Bloody airline cracks down on instruments

The clarinettist Sarah Watts has discovered that the British airline FlyBe has changed its rules on carrying instruments on board.

She tells us:

The 100x30x30 measurements for instruments allowed in the cabin has disappeared from their website. Now it’s standard cabin baggage allowance only.

I tweeted them to check this as I fly a lot with them with my bass clarinet that fits in this allowance and they have confirmed they no longer welcome musical instruments with the larger instrument allowance.

Avoid FlyBe for the moment until they sort themselves out.

UPDATE: They won’t. Here’s their sneaky new policy.

Dear Sarah
Our Ref: 191213 – 000558
Thank you for your email to my colleague Rebecca, regarding the carrying of musical instruments onboard our flights.  Please accept my apologies on behalf of Flybe for the issues that you have encountered.
We are currently investigating this matter internally and we will contact you again in due course once we have concluded our investigations.

Thank you for your patience and please be assured that either myself or one of my colleagues will contact you with a full response in due course.

Kind regards

Malcolm Davidson
Customer Support Executive

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  • V. Lind says:

    Sounds as if they have sorted themselves out. Not wanted on the voyage.

  • anon says:

    Switch to a normal size clarinet.

    • John Marshall says:

      Sorry but what an ignorant comment-little wonder your are ‘anon’
      I wonder if you’re related to a music shop assistant I encountered while still at school.I asked if she had the music for a particular Beethoven sonata I was instructed to purchase/study at the time and I still recall her reply as-“sorry,we’ve no Beethoven left will Bach do”?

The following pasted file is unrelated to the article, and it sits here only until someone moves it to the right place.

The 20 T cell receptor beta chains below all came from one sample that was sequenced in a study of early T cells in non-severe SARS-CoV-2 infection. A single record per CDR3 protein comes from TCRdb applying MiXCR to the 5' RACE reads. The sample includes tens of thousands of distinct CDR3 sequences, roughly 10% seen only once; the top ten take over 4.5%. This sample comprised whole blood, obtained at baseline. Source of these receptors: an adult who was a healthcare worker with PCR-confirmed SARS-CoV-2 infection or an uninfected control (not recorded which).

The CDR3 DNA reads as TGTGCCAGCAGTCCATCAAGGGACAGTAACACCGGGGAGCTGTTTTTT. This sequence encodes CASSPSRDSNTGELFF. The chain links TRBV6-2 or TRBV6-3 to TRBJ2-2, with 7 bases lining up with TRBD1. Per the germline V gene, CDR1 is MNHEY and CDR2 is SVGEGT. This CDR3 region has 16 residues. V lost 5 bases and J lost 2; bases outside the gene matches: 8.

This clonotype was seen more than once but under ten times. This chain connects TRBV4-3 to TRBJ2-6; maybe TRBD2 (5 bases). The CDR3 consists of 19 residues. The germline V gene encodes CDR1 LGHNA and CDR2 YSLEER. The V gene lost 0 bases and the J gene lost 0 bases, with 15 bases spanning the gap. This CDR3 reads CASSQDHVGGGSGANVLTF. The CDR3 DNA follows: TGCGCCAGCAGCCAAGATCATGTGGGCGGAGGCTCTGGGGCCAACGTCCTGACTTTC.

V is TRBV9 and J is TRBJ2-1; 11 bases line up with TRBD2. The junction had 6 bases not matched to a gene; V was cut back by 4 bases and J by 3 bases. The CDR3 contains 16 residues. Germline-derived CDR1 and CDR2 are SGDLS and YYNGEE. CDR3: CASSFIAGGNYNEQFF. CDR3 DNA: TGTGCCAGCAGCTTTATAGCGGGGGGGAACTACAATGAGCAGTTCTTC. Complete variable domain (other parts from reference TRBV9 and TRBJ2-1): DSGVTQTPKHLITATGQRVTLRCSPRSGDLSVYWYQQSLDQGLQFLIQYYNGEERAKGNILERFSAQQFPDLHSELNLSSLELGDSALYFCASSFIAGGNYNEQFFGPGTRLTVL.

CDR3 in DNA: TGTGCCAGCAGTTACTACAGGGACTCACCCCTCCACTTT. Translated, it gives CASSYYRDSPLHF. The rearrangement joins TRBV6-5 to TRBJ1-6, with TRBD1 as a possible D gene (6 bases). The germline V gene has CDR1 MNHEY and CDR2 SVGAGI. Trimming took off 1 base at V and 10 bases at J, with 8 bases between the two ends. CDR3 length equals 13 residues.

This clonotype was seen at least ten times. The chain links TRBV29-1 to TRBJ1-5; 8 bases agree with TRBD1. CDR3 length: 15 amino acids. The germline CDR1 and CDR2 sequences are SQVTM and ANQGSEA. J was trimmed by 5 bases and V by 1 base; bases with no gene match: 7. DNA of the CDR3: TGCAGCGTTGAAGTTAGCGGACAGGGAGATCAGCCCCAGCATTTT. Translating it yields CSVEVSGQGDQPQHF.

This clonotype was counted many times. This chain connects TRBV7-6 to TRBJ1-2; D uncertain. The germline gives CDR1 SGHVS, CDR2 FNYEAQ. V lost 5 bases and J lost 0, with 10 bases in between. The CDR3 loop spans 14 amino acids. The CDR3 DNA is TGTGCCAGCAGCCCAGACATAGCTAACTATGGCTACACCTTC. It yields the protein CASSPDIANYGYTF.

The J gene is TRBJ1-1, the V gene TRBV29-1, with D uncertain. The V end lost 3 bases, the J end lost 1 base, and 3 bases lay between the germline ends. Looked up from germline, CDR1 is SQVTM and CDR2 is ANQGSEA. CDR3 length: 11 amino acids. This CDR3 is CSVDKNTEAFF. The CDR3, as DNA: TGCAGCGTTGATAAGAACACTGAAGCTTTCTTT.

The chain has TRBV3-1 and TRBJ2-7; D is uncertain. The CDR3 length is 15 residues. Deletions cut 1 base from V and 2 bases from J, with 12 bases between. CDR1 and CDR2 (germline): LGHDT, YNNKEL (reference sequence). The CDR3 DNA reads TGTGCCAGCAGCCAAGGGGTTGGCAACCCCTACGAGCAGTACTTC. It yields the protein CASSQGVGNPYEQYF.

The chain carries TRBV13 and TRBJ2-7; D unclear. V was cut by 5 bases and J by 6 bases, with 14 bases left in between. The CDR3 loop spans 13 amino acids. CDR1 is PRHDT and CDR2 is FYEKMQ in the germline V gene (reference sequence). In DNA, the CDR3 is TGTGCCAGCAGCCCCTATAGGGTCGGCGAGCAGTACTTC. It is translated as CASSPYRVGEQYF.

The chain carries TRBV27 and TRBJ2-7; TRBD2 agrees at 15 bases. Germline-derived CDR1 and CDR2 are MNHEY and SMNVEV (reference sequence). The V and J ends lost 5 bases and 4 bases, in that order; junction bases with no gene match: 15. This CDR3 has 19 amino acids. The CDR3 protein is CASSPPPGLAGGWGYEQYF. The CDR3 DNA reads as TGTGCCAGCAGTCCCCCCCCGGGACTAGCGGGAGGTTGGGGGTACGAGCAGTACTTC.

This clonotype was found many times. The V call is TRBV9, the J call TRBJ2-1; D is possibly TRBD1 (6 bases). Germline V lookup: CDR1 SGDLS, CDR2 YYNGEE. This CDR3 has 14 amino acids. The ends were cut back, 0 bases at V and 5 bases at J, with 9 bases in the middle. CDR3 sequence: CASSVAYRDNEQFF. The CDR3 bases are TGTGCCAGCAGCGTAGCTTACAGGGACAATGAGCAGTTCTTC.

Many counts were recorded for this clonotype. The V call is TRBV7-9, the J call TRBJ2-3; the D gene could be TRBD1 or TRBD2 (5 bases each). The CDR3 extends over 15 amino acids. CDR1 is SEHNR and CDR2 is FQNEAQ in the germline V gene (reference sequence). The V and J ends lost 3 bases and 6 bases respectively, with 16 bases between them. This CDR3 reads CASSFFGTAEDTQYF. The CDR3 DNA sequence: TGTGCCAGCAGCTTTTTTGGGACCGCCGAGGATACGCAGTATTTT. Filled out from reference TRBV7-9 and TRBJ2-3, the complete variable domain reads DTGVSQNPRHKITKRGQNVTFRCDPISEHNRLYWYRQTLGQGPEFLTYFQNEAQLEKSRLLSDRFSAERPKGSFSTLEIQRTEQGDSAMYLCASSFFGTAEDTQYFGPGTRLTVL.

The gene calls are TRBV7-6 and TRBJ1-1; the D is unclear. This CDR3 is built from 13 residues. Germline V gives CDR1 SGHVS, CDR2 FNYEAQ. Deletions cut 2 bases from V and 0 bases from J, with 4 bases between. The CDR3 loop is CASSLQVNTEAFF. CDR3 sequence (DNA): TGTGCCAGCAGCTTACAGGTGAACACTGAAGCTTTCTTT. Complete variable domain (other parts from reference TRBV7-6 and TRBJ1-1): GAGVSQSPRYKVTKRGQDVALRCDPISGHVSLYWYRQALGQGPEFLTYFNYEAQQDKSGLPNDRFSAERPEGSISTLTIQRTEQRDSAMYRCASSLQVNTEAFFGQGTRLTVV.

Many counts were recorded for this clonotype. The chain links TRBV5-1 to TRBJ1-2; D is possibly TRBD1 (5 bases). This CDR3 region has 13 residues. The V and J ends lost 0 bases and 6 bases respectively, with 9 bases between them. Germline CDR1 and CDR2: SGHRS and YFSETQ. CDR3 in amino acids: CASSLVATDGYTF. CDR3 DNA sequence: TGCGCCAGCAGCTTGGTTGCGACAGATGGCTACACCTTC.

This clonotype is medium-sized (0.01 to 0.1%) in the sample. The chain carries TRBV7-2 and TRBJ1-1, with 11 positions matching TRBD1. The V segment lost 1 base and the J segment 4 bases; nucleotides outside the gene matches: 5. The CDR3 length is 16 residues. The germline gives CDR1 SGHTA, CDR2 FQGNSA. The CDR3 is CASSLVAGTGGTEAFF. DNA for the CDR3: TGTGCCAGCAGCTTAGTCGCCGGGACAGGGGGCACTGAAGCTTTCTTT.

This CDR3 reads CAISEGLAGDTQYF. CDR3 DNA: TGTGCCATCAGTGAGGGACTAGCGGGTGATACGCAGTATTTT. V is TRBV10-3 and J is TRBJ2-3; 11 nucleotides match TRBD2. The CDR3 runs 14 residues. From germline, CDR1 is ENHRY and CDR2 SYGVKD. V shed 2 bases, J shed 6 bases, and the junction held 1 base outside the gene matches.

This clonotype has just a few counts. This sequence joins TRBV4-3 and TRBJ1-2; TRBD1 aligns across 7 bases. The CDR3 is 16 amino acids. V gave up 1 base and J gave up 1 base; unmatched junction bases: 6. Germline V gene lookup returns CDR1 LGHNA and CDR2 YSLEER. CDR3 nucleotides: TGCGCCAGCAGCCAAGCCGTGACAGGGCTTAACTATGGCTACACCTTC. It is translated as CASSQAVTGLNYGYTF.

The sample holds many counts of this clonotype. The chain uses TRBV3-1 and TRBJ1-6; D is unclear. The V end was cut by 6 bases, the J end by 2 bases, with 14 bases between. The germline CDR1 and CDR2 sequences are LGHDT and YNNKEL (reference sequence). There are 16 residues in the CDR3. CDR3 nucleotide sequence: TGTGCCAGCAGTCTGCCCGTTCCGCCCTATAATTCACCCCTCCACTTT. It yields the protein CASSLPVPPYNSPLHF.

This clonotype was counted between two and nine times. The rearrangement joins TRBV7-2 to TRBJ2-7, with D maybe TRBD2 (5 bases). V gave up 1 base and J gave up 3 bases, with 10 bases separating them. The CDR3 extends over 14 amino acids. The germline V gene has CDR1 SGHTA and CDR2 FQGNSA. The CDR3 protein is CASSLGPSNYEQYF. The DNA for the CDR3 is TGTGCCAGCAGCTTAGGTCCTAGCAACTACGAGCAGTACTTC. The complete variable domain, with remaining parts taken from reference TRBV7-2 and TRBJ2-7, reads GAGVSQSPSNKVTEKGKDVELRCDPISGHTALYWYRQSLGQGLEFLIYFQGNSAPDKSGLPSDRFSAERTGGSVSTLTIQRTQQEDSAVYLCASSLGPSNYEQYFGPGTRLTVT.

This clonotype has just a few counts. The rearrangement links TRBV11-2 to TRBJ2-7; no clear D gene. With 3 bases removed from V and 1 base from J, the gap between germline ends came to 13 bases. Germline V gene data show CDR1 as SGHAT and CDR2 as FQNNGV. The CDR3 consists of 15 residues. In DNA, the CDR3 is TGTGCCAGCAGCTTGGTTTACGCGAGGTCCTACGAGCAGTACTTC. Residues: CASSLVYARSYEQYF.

• anon says:

        Sorry, Beethoven and Bach wrote no music for bass clarinet, so neither will do.

        • MusicBear88 says:

          And Bach wrote nothing for the regular clarinet unless you count things like Mendelssohn’s arrangement of St Matthew Passion where he gives the oboe d’amore and oboe da caccia parts to clarinets. In the former case, it even keeps the parts in the same key.

        • John Marshall says:

          Well,well-although Bach wrote no music for clarinet there is evidence to suggest that both Handel and Vivaldi wrote music for the instrument-then in it’s infancy of course.
          However,the evolution of the’bass tube’/bass chalumeau/bass clarinet only emerged in the 1770’s and I have good reason to believe that Ludwig van himself dabbled with the ‘beast’ in some of his compositions for wind/military ensemble.
          PS: a monkey-not hiding under ‘anon’-would have known that the instrumental music I was requesting back in the day was for one of the great man’s PIANO sonatas!

      • piano lover says:

        Silly comment indeed-she might as well have answered “THEY BOTH BEGIN WITH THE SAME LETTER” so go ahead.

    • Jeff says:

      Oh my God people, it’s a joke! I laughed when I first read it. Ugh, today’s world…..

  • Mr. Knowitall says:

    “Avoid FlyBe,” you say. Fly on what instead? It seems that all of the budget airlines (as well as some of the anti-budget airlines) have gone this way .

  • Sue Sonata Form says:

    Obviously carrying musical instruments with airlines remains an ongoing problem. Might I suggest SD contact one of the major carriers and ask them to provide clarification here on this site, which is read by lots of people in the music business. If they’ve got nothing to hide they’ll surely agree. Worth a try.

    • V. Lind says:

      Getting “one of the major carriers” to clarify a policy is useless. Most of them have written policies — on their websites, etc. — that are routinely ignored by ground and cabin staff, despite travelling musicians waving print-outs of the web information or even letters from the airline in their faces.

      What is needed is an industry-wide address of the problem, which will require major mainstream media interest — I agree that SD could possibly influence some element thereof to take the issue up. I should say problems: some airlines have good policies, but there is still the matter of getting their staffs to honour them.

      Meanwhile, FlyBe has stated and confirmed a policy. At least there is no ambiguity about their position, and any musician trying to get around it — who may indeed get lucky — will BE lucky. Any who is refused exceptions has only him/herself to blame, as the company has been clear, even if its decision is unwelcome.

  • Katmusswoodwind says:

    Of course all know how ill-suited the hold is for instruments generally (extreme temperatures, eg, can cause wood to crack and even brass can suffer), not to mention the stupidity of some baggage handlers regarding actually putting the items on flights. I refer you to an article about my own bass clarinet going missing in November 2015!

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